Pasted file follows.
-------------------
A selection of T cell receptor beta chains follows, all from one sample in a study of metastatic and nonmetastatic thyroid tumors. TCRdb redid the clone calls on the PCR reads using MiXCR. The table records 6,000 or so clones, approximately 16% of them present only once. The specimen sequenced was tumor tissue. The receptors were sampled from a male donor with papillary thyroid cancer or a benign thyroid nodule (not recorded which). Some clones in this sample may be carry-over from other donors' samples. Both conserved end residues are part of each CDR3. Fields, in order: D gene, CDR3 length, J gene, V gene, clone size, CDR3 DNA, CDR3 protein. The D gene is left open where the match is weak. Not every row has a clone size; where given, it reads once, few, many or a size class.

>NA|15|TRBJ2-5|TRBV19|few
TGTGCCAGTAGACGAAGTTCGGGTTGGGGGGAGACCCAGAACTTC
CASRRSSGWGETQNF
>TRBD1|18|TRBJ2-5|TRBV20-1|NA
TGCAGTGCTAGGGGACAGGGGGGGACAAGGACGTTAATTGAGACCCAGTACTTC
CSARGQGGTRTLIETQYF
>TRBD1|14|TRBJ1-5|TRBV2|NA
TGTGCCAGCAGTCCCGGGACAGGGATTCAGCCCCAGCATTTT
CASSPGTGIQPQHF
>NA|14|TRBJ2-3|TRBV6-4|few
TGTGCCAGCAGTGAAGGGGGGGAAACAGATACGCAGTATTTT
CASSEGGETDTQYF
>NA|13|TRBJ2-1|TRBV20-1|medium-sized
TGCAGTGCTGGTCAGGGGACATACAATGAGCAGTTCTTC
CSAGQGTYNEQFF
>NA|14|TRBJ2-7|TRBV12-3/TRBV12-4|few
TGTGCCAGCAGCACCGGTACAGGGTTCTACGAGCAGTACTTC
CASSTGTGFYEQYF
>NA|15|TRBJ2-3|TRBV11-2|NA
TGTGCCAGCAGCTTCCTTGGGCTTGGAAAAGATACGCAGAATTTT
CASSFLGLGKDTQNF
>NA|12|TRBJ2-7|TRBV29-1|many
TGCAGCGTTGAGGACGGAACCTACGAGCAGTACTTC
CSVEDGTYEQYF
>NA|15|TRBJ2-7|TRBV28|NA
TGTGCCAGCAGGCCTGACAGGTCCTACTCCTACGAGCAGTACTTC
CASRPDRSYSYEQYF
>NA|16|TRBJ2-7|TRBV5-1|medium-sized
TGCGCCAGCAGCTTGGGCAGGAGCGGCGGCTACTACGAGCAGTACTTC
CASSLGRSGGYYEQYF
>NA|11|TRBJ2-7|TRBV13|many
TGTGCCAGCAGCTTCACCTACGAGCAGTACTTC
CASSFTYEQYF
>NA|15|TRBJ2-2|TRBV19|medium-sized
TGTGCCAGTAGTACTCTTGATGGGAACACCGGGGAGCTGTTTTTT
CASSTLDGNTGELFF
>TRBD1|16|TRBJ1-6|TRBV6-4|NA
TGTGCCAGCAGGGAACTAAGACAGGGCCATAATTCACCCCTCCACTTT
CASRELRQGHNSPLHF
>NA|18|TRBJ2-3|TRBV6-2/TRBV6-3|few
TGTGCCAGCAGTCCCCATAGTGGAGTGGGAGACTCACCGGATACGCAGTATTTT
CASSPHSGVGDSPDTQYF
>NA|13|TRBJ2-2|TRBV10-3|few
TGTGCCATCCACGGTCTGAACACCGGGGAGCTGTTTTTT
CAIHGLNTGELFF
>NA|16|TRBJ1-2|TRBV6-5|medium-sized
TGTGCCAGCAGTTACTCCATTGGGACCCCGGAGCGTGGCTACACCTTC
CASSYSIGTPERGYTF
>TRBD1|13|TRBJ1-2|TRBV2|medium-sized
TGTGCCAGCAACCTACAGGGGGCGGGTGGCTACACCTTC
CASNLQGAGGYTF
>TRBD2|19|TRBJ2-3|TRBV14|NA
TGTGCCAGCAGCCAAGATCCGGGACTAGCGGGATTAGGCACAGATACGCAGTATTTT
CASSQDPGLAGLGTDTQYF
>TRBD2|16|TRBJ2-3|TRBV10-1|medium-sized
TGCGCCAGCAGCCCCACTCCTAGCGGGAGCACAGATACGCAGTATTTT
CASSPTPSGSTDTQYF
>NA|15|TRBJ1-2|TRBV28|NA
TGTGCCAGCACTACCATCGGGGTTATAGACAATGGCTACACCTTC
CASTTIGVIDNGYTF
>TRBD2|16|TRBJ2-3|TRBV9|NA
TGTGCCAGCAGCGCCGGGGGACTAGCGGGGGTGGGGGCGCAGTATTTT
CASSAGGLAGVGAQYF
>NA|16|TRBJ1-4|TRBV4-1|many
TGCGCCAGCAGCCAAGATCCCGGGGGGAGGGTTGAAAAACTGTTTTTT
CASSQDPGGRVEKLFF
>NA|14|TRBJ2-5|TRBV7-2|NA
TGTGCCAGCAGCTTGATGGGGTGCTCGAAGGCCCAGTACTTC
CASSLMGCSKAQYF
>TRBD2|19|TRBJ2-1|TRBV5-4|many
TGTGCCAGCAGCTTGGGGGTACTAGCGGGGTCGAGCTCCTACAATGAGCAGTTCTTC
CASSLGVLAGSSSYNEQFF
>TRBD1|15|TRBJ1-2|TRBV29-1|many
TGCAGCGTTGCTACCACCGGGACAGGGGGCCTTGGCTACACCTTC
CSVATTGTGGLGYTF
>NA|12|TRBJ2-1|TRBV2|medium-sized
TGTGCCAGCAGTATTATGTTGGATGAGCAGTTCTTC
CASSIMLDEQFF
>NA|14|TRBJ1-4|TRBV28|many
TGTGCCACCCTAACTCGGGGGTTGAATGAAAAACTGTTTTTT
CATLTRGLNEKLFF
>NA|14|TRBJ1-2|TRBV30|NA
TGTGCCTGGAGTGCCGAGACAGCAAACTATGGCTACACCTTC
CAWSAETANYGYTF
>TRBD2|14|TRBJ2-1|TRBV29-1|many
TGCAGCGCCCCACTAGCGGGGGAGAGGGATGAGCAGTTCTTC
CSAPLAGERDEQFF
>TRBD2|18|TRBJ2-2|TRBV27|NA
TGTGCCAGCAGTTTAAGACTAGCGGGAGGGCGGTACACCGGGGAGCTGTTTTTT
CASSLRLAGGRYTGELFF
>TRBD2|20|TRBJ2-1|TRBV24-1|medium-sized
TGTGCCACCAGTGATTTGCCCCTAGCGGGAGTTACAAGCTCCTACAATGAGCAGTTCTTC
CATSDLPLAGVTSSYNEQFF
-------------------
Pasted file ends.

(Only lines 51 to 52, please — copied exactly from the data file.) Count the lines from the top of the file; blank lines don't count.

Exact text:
TGTGCCAGCAACCTACAGGGGGCGGGTGGCTACACCTTC
CASNLQGAGGYTF